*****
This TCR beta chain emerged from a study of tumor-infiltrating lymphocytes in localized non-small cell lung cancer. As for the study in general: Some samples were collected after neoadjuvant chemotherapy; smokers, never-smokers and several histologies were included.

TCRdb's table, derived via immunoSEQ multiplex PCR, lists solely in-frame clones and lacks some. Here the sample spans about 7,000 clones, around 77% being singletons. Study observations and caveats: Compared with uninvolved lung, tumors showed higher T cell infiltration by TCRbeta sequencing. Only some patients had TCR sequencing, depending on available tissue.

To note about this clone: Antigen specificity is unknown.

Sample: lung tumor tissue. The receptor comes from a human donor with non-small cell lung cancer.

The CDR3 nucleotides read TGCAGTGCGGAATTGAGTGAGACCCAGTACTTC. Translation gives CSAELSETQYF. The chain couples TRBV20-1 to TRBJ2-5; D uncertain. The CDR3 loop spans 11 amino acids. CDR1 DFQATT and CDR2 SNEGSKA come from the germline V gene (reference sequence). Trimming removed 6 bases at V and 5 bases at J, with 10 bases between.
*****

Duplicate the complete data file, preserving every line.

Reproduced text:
This TCR beta chain emerged from a study of tumor-infiltrating lymphocytes in localized non-small cell lung cancer. As for the study in general: Some samples were collected after neoadjuvant chemotherapy; smokers, never-smokers and several histologies were included.

TCRdb's table, derived via immunoSEQ multiplex PCR, lists solely in-frame clones and lacks some. Here the sample spans about 7,000 clones, around 77% being singletons. Study observations and caveats: Compared with uninvolved lung, tumors showed higher T cell infiltration by TCRbeta sequencing. Only some patients had TCR sequencing, depending on available tissue.

To note about this clone: Antigen specificity is unknown.

Sample: lung tumor tissue. The receptor comes from a human donor with non-small cell lung cancer.

The CDR3 nucleotides read TGCAGTGCGGAATTGAGTGAGACCCAGTACTTC. Translation gives CSAELSETQYF. The chain couples TRBV20-1 to TRBJ2-5; D uncertain. The CDR3 loop spans 11 amino acids. CDR1 DFQATT and CDR2 SNEGSKA come from the germline V gene (reference sequence). Trimming removed 6 bases at V and 5 bases at J, with 10 bases between.